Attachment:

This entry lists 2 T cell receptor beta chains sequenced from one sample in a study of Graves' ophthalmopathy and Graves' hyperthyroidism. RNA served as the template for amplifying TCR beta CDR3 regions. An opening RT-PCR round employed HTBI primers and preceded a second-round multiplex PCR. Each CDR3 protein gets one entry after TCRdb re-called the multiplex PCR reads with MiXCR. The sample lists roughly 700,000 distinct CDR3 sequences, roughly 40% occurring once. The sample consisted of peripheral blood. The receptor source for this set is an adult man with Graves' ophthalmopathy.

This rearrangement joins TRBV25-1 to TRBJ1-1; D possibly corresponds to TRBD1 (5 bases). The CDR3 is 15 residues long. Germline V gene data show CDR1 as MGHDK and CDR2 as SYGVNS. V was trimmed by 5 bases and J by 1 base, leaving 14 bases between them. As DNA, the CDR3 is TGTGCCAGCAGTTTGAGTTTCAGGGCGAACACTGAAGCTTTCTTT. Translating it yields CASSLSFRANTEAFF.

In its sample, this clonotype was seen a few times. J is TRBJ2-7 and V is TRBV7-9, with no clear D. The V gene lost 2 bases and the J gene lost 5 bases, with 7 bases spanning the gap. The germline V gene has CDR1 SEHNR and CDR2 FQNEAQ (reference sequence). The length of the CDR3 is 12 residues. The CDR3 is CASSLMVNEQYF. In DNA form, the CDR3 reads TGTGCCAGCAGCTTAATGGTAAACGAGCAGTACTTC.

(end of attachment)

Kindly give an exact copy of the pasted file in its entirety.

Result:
This entry lists 2 T cell receptor beta chains sequenced from one sample in a study of Graves' ophthalmopathy and Graves' hyperthyroidism. RNA served as the template for amplifying TCR beta CDR3 regions. An opening RT-PCR round employed HTBI primers and preceded a second-round multiplex PCR. Each CDR3 protein gets one entry after TCRdb re-called the multiplex PCR reads with MiXCR. The sample lists roughly 700,000 distinct CDR3 sequences, roughly 40% occurring once. The sample consisted of peripheral blood. The receptor source for this set is an adult man with Graves' ophthalmopathy.

This rearrangement joins TRBV25-1 to TRBJ1-1; D possibly corresponds to TRBD1 (5 bases). The CDR3 is 15 residues long. Germline V gene data show CDR1 as MGHDK and CDR2 as SYGVNS. V was trimmed by 5 bases and J by 1 base, leaving 14 bases between them. As DNA, the CDR3 is TGTGCCAGCAGTTTGAGTTTCAGGGCGAACACTGAAGCTTTCTTT. Translating it yields CASSLSFRANTEAFF.

In its sample, this clonotype was seen a few times. J is TRBJ2-7 and V is TRBV7-9, with no clear D. The V gene lost 2 bases and the J gene lost 5 bases, with 7 bases spanning the gap. The germline V gene has CDR1 SEHNR and CDR2 FQNEAQ (reference sequence). The length of the CDR3 is 12 residues. The CDR3 is CASSLMVNEQYF. In DNA form, the CDR3 reads TGTGCCAGCAGCTTAATGGTAAACGAGCAGTACTTC.